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Not long after President Donald Trump’s administration announced on Wednesday that it will no longer stop schools from discriminating against transgender students ― rescinding a policy put in place by former President Barack Obama’s administration ― the Walker Art Center in Minneapolis, Minnesota, posted a powerful image on Instagram.
The photo, a simple shot of its all-gender restroom logo, was accompanied by a caption that reads: “All Genders Welcome.”
As students like Gavin Grimm, a transgender teen in Virginia who sued his school for the right to use the boys bathroom, fight to have access to the restroom consistent with their gender identity, the Walker’s Instagram post is a quiet reminder of how inclusivity can take shape functionally in public spaces.
The Walker is but one of several museums, including the Whitney Museum of American Art, the American Folk Art Museum and the Chicago Children’s Museum, that have opted to make a seemingly small but effective gesture toward providing safe and inclusive spaces within its walls.
In 2014, the Whitney announced its move to include all-gender restrooms in its galleries, writing online that the decision came out of a discussion on museums as safe spaces that took place at the LGBT Community Center on West 13th Street in New York City. Quoting artist Gordon Hall of the Center for Experimental Lectures, they wrote: “The arts have long been a home for individuals who may not find support in the culture at large, and have served as a harbinger of broad social changes. The Whitney’s visitors, artists, and staff represent a wide range of gender identities and expressions, and this change will help make the Museum a welcoming space for us.”
The 2016 edition of TrendsWatch, issued by the Center for the Future of Museums (CFM), part of the American Alliance of Museums, reiterated the importance of all-gender restrooms, encouraging museums not already doing so to “take a fresh look at their own environment and the overt and subtle signals they might send about the categories in which they place visitors, potentially signaling who is welcome and not welcome.”
The arts have long been a home for individuals who may not find support in the culture at large, and have served as a harbinger of broad social changes. Gordon Hall
According to The New York Times, “all-gender” is the preferred terminology when it comes to inclusive restrooms. “To me, saying gender-neutral is like saying colorblind,” the Stonewall Center’s Genny Beemyn told the Times. “We see gender. To deny it is to deny people’s reality. We’re trying to increase recognition of the diversity of gender rather than to erase it.”
Smaller institutions like the Jewett Arts Center and Worcester Art Museum in Massachusetts, the Regina Miller Gallery in Pennsylvania, and the Doty Fine Arts Building in Texas, have publicized moves toward all-gender restrooms, too. (The Utah Museum of Fine Arts opts for “gender-neutral.”)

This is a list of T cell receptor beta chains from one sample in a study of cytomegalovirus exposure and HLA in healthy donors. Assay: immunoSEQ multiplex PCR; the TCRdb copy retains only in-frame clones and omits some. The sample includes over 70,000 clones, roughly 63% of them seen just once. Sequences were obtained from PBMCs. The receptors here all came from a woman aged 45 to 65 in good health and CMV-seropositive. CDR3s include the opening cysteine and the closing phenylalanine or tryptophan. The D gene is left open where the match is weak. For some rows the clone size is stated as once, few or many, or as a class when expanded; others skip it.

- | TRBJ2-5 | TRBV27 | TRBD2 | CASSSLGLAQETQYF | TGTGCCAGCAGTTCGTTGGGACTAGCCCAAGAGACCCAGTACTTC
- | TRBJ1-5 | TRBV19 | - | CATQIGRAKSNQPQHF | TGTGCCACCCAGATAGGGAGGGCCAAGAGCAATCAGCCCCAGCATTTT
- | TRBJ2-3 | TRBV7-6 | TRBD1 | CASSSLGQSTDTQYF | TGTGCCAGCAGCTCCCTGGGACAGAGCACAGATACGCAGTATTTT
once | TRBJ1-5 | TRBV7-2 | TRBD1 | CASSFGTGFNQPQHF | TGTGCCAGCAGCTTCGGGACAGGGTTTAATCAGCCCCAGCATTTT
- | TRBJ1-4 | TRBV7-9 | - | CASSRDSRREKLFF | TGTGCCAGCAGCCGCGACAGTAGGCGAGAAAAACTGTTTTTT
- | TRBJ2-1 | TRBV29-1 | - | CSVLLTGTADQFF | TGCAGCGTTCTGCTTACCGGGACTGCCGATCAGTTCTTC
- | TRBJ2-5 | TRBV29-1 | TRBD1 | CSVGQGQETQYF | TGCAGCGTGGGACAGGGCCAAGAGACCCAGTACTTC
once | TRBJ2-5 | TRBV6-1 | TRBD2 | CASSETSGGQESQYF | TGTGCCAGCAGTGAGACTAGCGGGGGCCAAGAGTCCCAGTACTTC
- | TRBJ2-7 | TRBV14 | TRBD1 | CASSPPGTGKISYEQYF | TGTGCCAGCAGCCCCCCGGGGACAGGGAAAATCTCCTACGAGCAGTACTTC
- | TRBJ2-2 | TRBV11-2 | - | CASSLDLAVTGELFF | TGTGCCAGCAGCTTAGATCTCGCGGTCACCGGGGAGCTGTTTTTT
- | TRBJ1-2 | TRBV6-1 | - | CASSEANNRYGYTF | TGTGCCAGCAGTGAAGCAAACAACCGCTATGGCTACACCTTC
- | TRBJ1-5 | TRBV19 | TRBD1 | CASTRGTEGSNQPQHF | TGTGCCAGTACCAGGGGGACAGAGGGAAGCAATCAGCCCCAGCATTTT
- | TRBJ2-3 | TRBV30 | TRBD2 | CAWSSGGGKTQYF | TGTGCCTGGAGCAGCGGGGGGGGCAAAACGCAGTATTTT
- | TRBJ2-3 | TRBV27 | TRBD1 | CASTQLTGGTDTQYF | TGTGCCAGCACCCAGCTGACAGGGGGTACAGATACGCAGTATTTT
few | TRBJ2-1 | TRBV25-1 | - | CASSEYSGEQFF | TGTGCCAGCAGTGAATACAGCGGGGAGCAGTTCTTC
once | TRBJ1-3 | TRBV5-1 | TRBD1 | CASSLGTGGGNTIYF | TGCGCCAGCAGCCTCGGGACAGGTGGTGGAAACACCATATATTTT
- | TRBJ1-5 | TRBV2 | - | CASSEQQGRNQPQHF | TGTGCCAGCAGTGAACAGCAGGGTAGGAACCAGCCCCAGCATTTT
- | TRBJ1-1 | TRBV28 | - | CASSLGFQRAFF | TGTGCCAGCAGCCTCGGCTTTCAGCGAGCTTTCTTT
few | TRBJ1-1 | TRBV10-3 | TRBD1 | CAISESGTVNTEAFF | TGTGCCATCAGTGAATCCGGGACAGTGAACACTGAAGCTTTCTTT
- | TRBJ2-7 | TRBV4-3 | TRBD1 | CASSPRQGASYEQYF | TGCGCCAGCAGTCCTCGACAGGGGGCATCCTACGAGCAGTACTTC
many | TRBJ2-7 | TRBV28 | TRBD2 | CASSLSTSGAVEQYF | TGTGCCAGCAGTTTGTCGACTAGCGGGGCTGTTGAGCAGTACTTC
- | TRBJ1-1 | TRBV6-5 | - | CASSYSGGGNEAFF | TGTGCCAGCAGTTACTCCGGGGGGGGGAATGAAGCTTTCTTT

Of course, some museums still have a long way to go when it comes to cultivating comprehensively inclusive spaces. While TrendsWatch 2016 outlines concrete steps institutions can take in terms of all-gender bathrooms, it is a far from perfect model for trans inclusion as a whole, Margaret Middleton, an exhibit designer and queer advocate, told The Huffington Post.
“Providing gender-inclusive restrooms is certainly a step in the right direction but museums shouldn’t stop there,” Middleton explained. “The whole museum needs to be considered ― including visitor services, exhibits and programs, and staff policy. For example, a visitor should be able to buy a membership using a name other than what is on their legal ID; there should be work by trans artists in the galleries; and non-discrimination hiring statements should include gender identity and gender expression. Becoming more trans-inclusive is a process. There is always more that can be done.”
Ahead of its decision to rescind Obama-era policy on discrimination, Trump’s administration characterized transgender rights as “a states’ rights issue and not one for the federal government.” Going forward, the onus of change may fall on individual institutions like museums to continue advocating for basic protections and to recognize the role they play in educating their visitors ― whether it’s using a canvas or not.
If recent efforts by museums to combat some of Trump’s discriminatory and ill-advised orders are any indication ― see: the Museum of Modern Art, the Museum of the City of New York, the Davis Museum at Wellesley College, the Metropolitan Museum of Art ― we should expect art institutions to play a big role in activism to come.
This post has been updated to include a quote from exhibit designer and queer advocate Margaret Middleton.
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